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Lectures

BIO Distinguished Lecture: Scott Jackson and Ethan Pickering

About the series

Join the U.S. National Science Foundation for a Distinguished Lecture from Scott Jackson and Ethan Pickering of Bayer Crop Sciences.

This lecture is sponsored by the Directorate for Biological Sciences and the Division of Molecular and Cellular Biosciences.

Pre-register to attend this lecture: https://nsf.zoomgov.com/j/1610506622?pwd=MSsyRFhGdzhlbFpybjM2VEVaNk1uUT09 (please note that although the registration page notes the webinar will open at 10:30am, the lecture will begin at 11am)

Abstract
From Art to Empiricism: Bridging AI and Biology in Plant and Animal Breeding
Plant and animal breeding is a long-standing discipline, predating Mendel’s description of inheritance. In recent years, this discipline has evolved rapidly from a scientific ‘art’ to one that is almost entirely empirical and integrates engineering, mathematical modeling, and data sciences. The primary drivers have come in low-cost, high-throughput data collection and low-cost, high-compute resources that, together, have ushered in new modeling frontiers, e.g. Artificial Intelligence (AI), in plant and animal breeding. Often the core tenets of AI modeling and biological sciences appear to oppose each other, prediction versus interpretability, but this need not be the case. Indeed, the flexibility and creativity afforded by AI approaches permits the embedding of biological domain knowledge and stands to maximize both prediction and interpretability. We will argue this case with two examples, resistance-preserving loss functions for disease prediction and Biology-Informed Graph Neural Networks that embed concepts such as gene ontology terms and gene expression into its architecture. While exciting developments, the convergence of AI and Biology has rapidly shifted the talent profile ideal for progress and has reshaped greater opportunities for public-private opportunities. We will discuss our journeys from academic to industry, shifts in the types of science supporting plant/animal improvement and hopefully have a robust discussion.

 

Biographies

Scott Jackson, PhD
Dr. Scott Jackson is the Genetic Pipeline Design Lead at Bayer Crop Science. He received his MS and PhD degrees from the University of Wisconsin-Madison followed by a fellowship at the University of Minnesota. He has held faculty positions at Purdue University (2001-2011) and the University of Georgia where he was the Georgia Research Alliance Eminent Scholar in Plant Functional Genomics (2011-2019). He is currently an adjunct professor at the University of Georgia. At the University of Georgia he led the Center for Applied Genetic Technologies and was involved in many campus-wide activities.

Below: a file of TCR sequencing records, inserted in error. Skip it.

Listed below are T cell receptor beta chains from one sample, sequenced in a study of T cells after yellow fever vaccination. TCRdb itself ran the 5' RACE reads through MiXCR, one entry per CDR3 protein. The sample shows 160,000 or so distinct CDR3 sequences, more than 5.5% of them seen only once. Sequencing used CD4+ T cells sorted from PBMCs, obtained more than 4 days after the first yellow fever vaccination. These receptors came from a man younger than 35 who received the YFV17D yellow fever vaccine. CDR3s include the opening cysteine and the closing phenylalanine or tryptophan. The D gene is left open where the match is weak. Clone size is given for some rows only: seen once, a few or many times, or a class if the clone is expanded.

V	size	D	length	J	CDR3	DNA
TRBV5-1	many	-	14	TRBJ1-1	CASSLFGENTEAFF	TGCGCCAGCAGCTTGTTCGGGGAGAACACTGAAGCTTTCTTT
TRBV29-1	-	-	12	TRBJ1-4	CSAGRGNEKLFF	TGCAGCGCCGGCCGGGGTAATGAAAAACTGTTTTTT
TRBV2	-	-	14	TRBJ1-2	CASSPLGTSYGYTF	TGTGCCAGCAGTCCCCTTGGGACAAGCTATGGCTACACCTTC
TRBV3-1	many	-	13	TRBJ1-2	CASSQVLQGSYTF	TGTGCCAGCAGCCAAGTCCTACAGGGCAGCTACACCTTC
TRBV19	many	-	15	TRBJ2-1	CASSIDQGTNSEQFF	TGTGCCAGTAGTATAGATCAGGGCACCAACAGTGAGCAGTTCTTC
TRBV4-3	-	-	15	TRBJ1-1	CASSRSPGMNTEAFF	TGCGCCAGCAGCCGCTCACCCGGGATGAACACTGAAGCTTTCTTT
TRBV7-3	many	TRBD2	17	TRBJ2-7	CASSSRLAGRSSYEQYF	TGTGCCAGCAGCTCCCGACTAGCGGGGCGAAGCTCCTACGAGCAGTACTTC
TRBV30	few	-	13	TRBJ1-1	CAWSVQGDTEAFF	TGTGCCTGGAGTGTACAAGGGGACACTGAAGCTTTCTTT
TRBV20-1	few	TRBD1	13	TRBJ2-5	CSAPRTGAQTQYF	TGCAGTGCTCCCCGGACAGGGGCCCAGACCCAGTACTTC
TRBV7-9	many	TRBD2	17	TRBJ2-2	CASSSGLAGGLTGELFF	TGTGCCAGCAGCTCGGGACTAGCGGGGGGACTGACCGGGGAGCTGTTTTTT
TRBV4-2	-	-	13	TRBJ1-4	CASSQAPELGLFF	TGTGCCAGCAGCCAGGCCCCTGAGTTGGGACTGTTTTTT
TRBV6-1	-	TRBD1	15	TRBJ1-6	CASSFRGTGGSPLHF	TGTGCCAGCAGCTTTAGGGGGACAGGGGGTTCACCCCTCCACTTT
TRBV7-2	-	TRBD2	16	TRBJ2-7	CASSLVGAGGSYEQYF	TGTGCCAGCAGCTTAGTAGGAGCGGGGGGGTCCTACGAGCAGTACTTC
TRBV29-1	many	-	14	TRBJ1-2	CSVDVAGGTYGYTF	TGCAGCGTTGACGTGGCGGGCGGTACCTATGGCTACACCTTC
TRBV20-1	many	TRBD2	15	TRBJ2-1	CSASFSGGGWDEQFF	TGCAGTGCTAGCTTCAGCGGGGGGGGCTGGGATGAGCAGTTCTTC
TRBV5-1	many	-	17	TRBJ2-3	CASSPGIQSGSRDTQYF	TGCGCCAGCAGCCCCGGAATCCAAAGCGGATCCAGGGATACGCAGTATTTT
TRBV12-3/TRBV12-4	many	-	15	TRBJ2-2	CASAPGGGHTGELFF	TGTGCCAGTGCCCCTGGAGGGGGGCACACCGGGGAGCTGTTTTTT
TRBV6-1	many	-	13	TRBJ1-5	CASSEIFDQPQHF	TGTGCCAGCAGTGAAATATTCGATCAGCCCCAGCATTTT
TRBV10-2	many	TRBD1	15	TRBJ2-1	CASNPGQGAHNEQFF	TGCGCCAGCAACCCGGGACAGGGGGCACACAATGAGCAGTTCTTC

Scott’s research has focused on decoding plant genomes to better understand their evolutionary histories and how to better engineer crop plants for the future. He led several genome sequencing efforts (e.g. soybean, peanut, common bean) and has been involved in translating genome sequences into advances in understanding the structure and function of plant genomes with a focus on genome duplications common in plant histories.

 

Ethan Pickering, PhD
Dr. Ethan Pickering leads the AI Genomics Modeling Team at Bayer Crop Science and is a lecturer at the Massachusetts Institute of Technology (MIT) in mechanical engineering. His work focuses on building novel AI models, architectures, loss functions, and active learning approaches for challenges in genomic design of crops. While he grew up on a family vegetable farm in Ohio, his professional career did not include any biology prior to joining Bayer Crop Science. He was a post-doctoral scholar at MIT in mechanical engineering developing AI to predict rare and extreme events in physics and received his B.S. in mechanical engineering at Case Western Reserve University and a MS and PhD from the California Institute of Technology (Caltech). Returning to his roots in agriculture, he has found a passion in synthesizing an outside mathematical perspective with the modeling challenges facing agriculture and biology

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